Looking at IPR from the other, domestic side, an interesting report from the Ministry of Science and Technology (MOST), shows some interesting innovation gap metrics about Vietnam. The country has 24,300 PhDs and 101,000 masters; the most professors and PhDs in South East Asia. No surprises there since perhaps the best communist era legacy was a focus on education. But academia stops there. No Vietnamese university has been listed in the world’s top 500 universities. The number of scientific publications each year is about the same as a single Thai university. That results in a serious lack of innovation - from 2006-2010, Vietnam only had 200 patents and utility models granted to local companies, and only 5 US patents. This is far below other ASEAN countries.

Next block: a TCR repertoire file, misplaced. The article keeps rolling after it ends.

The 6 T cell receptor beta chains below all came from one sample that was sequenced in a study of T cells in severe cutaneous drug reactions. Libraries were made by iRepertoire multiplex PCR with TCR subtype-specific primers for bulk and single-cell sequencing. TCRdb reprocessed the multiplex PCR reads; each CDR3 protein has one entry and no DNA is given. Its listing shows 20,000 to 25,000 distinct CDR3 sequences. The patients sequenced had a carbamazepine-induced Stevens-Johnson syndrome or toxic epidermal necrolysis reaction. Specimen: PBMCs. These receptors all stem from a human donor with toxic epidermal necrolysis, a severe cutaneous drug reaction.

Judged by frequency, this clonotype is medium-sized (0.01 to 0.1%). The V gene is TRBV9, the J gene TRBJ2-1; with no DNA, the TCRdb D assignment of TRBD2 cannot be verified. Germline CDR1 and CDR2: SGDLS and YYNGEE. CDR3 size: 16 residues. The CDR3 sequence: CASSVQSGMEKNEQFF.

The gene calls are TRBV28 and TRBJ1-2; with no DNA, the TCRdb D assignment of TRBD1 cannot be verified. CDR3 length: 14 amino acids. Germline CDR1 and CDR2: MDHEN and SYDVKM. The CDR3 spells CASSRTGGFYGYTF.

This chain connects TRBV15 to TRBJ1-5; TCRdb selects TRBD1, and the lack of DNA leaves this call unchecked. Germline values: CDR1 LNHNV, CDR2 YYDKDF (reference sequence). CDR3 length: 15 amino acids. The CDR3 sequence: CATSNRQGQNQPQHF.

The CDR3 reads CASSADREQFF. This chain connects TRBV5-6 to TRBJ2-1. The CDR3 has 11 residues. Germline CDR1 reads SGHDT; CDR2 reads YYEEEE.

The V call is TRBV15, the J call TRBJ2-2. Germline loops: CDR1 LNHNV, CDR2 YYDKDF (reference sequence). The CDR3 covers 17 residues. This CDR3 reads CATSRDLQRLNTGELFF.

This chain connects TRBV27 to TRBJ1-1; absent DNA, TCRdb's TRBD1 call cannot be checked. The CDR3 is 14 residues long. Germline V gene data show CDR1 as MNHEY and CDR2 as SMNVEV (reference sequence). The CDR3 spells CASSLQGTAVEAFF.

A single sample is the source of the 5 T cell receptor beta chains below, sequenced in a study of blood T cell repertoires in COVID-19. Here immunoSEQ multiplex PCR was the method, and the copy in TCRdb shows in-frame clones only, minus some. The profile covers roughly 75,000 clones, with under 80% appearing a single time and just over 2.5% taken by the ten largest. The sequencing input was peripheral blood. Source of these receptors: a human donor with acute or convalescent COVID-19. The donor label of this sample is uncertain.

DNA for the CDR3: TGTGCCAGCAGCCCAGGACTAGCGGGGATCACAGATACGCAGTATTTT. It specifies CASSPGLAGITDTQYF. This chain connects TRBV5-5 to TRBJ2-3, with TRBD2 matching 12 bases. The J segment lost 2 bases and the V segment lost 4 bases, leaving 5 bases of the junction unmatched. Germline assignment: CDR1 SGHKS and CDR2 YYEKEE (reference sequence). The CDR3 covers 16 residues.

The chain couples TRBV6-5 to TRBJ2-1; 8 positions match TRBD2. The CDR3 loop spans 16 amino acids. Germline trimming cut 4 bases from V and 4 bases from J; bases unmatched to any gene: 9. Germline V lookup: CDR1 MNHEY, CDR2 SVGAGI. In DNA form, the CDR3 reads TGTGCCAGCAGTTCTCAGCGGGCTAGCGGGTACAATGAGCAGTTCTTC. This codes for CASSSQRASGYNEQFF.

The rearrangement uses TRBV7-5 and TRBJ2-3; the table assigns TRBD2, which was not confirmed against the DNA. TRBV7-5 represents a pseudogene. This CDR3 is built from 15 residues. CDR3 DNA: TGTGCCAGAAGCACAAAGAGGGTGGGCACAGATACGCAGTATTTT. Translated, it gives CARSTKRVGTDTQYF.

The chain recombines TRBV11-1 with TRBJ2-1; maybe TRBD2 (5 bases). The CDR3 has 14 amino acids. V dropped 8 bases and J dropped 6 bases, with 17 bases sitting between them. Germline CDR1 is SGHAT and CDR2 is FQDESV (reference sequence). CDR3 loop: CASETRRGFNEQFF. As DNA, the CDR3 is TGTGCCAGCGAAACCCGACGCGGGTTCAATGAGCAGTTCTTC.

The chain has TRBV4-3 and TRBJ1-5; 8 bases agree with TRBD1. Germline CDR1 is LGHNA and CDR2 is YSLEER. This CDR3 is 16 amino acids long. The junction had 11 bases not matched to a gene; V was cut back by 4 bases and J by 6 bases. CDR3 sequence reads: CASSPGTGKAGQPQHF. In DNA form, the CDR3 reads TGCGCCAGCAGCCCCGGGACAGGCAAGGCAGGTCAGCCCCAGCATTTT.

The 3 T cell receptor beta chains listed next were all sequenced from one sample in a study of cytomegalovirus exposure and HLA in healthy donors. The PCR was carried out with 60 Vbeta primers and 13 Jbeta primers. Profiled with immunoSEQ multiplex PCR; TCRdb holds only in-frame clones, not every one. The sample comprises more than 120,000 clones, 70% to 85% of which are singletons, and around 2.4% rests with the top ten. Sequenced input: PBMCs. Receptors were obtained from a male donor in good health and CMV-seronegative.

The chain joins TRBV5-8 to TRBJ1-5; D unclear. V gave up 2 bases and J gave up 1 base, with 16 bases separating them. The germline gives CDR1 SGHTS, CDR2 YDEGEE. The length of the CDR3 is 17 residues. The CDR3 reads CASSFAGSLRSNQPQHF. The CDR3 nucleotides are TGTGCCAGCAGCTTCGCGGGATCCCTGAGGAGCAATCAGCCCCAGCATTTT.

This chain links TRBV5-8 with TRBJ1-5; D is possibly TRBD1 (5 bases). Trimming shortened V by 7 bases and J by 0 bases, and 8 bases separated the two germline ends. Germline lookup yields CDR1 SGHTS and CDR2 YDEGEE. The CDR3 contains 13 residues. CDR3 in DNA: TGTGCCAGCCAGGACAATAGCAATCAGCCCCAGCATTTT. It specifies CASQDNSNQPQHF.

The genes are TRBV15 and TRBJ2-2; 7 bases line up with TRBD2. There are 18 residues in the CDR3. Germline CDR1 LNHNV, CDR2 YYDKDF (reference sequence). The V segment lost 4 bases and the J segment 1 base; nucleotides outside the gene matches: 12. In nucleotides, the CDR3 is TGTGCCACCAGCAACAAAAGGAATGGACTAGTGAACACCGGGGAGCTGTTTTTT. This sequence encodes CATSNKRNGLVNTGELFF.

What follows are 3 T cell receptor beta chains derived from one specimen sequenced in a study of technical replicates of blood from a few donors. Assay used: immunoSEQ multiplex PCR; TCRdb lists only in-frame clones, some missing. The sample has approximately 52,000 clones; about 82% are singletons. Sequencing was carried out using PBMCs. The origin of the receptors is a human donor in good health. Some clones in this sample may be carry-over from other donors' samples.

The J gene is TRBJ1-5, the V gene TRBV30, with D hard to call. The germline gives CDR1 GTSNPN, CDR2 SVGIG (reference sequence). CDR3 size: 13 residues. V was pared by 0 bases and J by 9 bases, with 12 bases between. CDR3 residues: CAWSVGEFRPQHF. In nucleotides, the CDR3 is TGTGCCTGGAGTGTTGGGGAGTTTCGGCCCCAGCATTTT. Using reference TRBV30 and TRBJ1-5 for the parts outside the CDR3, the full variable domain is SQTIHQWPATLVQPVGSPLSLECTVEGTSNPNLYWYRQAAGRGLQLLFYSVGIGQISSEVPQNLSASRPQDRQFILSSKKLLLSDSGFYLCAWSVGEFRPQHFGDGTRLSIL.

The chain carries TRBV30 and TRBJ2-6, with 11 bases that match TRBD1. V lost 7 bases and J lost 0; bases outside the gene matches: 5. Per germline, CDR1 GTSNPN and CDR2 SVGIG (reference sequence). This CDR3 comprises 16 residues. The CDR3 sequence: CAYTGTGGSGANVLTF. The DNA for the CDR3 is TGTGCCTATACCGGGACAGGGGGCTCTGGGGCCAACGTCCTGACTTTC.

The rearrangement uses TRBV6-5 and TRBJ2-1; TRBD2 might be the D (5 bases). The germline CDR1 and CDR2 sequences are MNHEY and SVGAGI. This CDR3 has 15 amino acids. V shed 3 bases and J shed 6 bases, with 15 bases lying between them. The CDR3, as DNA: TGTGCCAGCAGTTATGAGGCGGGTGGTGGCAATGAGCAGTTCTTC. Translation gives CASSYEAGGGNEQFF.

As reported here on Indonesia, until local IP ownership increases, the demands for improved IP protection come only from foreign enterprises. And if weak local R&D prevents the growth of local IP countries like Indonesia and Vietnam remain trapped in the innovation gap. The simply won't get the competitive edge that the knowledge economy brings to a country and its businesses.